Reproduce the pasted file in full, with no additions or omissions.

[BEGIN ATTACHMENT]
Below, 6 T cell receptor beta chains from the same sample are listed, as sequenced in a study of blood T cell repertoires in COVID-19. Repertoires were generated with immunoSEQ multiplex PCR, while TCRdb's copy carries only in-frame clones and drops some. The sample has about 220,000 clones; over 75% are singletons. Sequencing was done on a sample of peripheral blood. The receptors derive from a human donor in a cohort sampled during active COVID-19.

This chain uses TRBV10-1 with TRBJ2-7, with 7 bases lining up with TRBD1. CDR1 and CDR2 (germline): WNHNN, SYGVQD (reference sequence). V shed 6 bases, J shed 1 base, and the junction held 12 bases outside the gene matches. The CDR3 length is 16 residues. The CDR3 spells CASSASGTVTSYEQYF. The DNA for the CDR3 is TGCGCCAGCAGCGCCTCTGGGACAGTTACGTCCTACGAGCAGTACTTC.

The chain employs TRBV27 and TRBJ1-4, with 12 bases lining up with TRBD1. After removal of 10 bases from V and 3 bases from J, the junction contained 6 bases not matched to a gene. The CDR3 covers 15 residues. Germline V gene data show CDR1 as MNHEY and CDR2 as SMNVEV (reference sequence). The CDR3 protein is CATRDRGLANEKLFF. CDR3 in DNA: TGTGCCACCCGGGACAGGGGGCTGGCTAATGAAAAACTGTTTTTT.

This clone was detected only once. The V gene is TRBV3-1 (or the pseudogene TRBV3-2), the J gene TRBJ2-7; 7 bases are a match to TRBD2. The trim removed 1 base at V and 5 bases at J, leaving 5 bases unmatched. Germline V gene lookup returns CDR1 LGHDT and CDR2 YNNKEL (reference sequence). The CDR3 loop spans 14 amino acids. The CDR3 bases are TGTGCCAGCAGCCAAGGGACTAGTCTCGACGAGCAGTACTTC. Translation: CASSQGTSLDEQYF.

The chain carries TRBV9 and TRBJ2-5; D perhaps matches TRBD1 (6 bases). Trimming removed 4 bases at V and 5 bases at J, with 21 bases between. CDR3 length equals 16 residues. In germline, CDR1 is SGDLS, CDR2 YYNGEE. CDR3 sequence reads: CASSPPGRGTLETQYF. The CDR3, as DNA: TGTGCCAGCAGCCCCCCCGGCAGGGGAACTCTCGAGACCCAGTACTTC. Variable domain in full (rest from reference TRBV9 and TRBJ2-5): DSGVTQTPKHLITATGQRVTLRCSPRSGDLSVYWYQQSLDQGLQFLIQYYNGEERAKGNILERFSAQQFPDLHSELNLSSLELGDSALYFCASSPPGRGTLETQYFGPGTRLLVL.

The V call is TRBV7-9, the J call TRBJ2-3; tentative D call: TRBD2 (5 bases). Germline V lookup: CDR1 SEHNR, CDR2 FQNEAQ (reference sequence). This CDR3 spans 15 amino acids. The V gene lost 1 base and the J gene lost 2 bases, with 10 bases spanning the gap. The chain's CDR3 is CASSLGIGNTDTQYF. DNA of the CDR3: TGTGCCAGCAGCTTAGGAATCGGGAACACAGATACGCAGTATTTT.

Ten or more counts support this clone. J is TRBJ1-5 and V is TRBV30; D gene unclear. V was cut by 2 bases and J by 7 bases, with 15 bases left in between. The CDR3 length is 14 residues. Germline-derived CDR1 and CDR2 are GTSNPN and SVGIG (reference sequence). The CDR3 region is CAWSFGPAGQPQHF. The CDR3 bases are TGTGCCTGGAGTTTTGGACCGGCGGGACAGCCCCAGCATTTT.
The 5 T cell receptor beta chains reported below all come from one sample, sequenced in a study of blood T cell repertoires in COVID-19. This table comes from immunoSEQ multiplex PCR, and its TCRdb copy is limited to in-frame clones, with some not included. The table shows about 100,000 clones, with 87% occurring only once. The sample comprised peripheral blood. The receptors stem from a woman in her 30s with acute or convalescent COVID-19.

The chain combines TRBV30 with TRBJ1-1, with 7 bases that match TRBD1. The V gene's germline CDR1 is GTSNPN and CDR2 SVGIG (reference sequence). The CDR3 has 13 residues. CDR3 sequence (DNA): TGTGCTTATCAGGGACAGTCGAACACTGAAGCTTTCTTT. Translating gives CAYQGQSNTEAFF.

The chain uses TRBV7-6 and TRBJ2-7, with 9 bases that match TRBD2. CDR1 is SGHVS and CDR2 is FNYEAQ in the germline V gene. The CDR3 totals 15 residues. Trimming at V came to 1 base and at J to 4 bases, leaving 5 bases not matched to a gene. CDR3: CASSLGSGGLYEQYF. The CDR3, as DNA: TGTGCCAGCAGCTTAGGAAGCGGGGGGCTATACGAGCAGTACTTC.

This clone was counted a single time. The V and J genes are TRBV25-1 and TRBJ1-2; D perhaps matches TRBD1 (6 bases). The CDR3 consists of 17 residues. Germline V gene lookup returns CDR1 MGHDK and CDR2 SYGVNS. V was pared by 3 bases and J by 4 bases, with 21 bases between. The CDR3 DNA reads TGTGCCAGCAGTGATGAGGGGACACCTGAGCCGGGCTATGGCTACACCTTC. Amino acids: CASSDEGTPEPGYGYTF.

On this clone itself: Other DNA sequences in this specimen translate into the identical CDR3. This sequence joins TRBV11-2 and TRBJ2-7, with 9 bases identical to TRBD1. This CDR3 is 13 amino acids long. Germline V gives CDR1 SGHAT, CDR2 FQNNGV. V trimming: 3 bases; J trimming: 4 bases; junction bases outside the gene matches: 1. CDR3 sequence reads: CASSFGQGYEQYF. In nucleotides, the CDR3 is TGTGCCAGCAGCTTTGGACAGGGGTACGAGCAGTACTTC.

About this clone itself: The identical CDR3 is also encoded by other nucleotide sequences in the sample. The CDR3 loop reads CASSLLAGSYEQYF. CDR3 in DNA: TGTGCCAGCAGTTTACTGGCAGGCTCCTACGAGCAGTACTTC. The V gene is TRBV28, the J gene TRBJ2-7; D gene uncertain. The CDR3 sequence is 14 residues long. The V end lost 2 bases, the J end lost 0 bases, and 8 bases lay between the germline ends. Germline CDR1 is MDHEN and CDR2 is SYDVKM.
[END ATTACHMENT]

Below, 6 T cell receptor beta chains from the same sample are listed, as sequenced in a study of blood T cell repertoires in COVID-19. Repertoires were generated with immunoSEQ multiplex PCR, while TCRdb's copy carries only in-frame clones and drops some. The sample has about 220,000 clones; over 75% are singletons. Sequencing was done on a sample of peripheral blood. The receptors derive from a human donor in a cohort sampled during active COVID-19.

This chain uses TRBV10-1 with TRBJ2-7, with 7 bases lining up with TRBD1. CDR1 and CDR2 (germline): WNHNN, SYGVQD (reference sequence). V shed 6 bases, J shed 1 base, and the junction held 12 bases outside the gene matches. The CDR3 length is 16 residues. The CDR3 spells CASSASGTVTSYEQYF. The DNA for the CDR3 is TGCGCCAGCAGCGCCTCTGGGACAGTTACGTCCTACGAGCAGTACTTC.

The chain employs TRBV27 and TRBJ1-4, with 12 bases lining up with TRBD1. After removal of 10 bases from V and 3 bases from J, the junction contained 6 bases not matched to a gene. The CDR3 covers 15 residues. Germline V gene data show CDR1 as MNHEY and CDR2 as SMNVEV (reference sequence). The CDR3 protein is CATRDRGLANEKLFF. CDR3 in DNA: TGTGCCACCCGGGACAGGGGGCTGGCTAATGAAAAACTGTTTTTT.

This clone was detected only once. The V gene is TRBV3-1 (or the pseudogene TRBV3-2), the J gene TRBJ2-7; 7 bases are a match to TRBD2. The trim removed 1 base at V and 5 bases at J, leaving 5 bases unmatched. Germline V gene lookup returns CDR1 LGHDT and CDR2 YNNKEL (reference sequence). The CDR3 loop spans 14 amino acids. The CDR3 bases are TGTGCCAGCAGCCAAGGGACTAGTCTCGACGAGCAGTACTTC. Translation: CASSQGTSLDEQYF.

The chain carries TRBV9 and TRBJ2-5; D perhaps matches TRBD1 (6 bases). Trimming removed 4 bases at V and 5 bases at J, with 21 bases between. CDR3 length equals 16 residues. In germline, CDR1 is SGDLS, CDR2 YYNGEE. CDR3 sequence reads: CASSPPGRGTLETQYF. The CDR3, as DNA: TGTGCCAGCAGCCCCCCCGGCAGGGGAACTCTCGAGACCCAGTACTTC. Variable domain in full (rest from reference TRBV9 and TRBJ2-5): DSGVTQTPKHLITATGQRVTLRCSPRSGDLSVYWYQQSLDQGLQFLIQYYNGEERAKGNILERFSAQQFPDLHSELNLSSLELGDSALYFCASSPPGRGTLETQYFGPGTRLLVL.

The V call is TRBV7-9, the J call TRBJ2-3; tentative D call: TRBD2 (5 bases). Germline V lookup: CDR1 SEHNR, CDR2 FQNEAQ (reference sequence). This CDR3 spans 15 amino acids. The V gene lost 1 base and the J gene lost 2 bases, with 10 bases spanning the gap. The chain's CDR3 is CASSLGIGNTDTQYF. DNA of the CDR3: TGTGCCAGCAGCTTAGGAATCGGGAACACAGATACGCAGTATTTT.

Ten or more counts support this clone. J is TRBJ1-5 and V is TRBV30; D gene unclear. V was cut by 2 bases and J by 7 bases, with 15 bases left in between. The CDR3 length is 14 residues. Germline-derived CDR1 and CDR2 are GTSNPN and SVGIG (reference sequence). The CDR3 region is CAWSFGPAGQPQHF. The CDR3 bases are TGTGCCTGGAGTTTTGGACCGGCGGGACAGCCCCAGCATTTT.
The 5 T cell receptor beta chains reported below all come from one sample, sequenced in a study of blood T cell repertoires in COVID-19. This table comes from immunoSEQ multiplex PCR, and its TCRdb copy is limited to in-frame clones, with some not included. The table shows about 100,000 clones, with 87% occurring only once. The sample comprised peripheral blood. The receptors stem from a woman in her 30s with acute or convalescent COVID-19.

The chain combines TRBV30 with TRBJ1-1, with 7 bases that match TRBD1. The V gene's germline CDR1 is GTSNPN and CDR2 SVGIG (reference sequence). The CDR3 has 13 residues. CDR3 sequence (DNA): TGTGCTTATCAGGGACAGTCGAACACTGAAGCTTTCTTT. Translating gives CAYQGQSNTEAFF.

The chain uses TRBV7-6 and TRBJ2-7, with 9 bases that match TRBD2. CDR1 is SGHVS and CDR2 is FNYEAQ in the germline V gene. The CDR3 totals 15 residues. Trimming at V came to 1 base and at J to 4 bases, leaving 5 bases not matched to a gene. CDR3: CASSLGSGGLYEQYF. The CDR3, as DNA: TGTGCCAGCAGCTTAGGAAGCGGGGGGCTATACGAGCAGTACTTC.

This clone was counted a single time. The V and J genes are TRBV25-1 and TRBJ1-2; D perhaps matches TRBD1 (6 bases). The CDR3 consists of 17 residues. Germline V gene lookup returns CDR1 MGHDK and CDR2 SYGVNS. V was pared by 3 bases and J by 4 bases, with 21 bases between. The CDR3 DNA reads TGTGCCAGCAGTGATGAGGGGACACCTGAGCCGGGCTATGGCTACACCTTC. Amino acids: CASSDEGTPEPGYGYTF.

On this clone itself: Other DNA sequences in this specimen translate into the identical CDR3. This sequence joins TRBV11-2 and TRBJ2-7, with 9 bases identical to TRBD1. This CDR3 is 13 amino acids long. Germline V gives CDR1 SGHAT, CDR2 FQNNGV. V trimming: 3 bases; J trimming: 4 bases; junction bases outside the gene matches: 1. CDR3 sequence reads: CASSFGQGYEQYF. In nucleotides, the CDR3 is TGTGCCAGCAGCTTTGGACAGGGGTACGAGCAGTACTTC.

About this clone itself: The identical CDR3 is also encoded by other nucleotide sequences in the sample. The CDR3 loop reads CASSLLAGSYEQYF. CDR3 in DNA: TGTGCCAGCAGTTTACTGGCAGGCTCCTACGAGCAGTACTTC. The V gene is TRBV28, the J gene TRBJ2-7; D gene uncertain. The CDR3 sequence is 14 residues long. The V end lost 2 bases, the J end lost 0 bases, and 8 bases lay between the germline ends. Germline CDR1 is MDHEN and CDR2 is SYDVKM.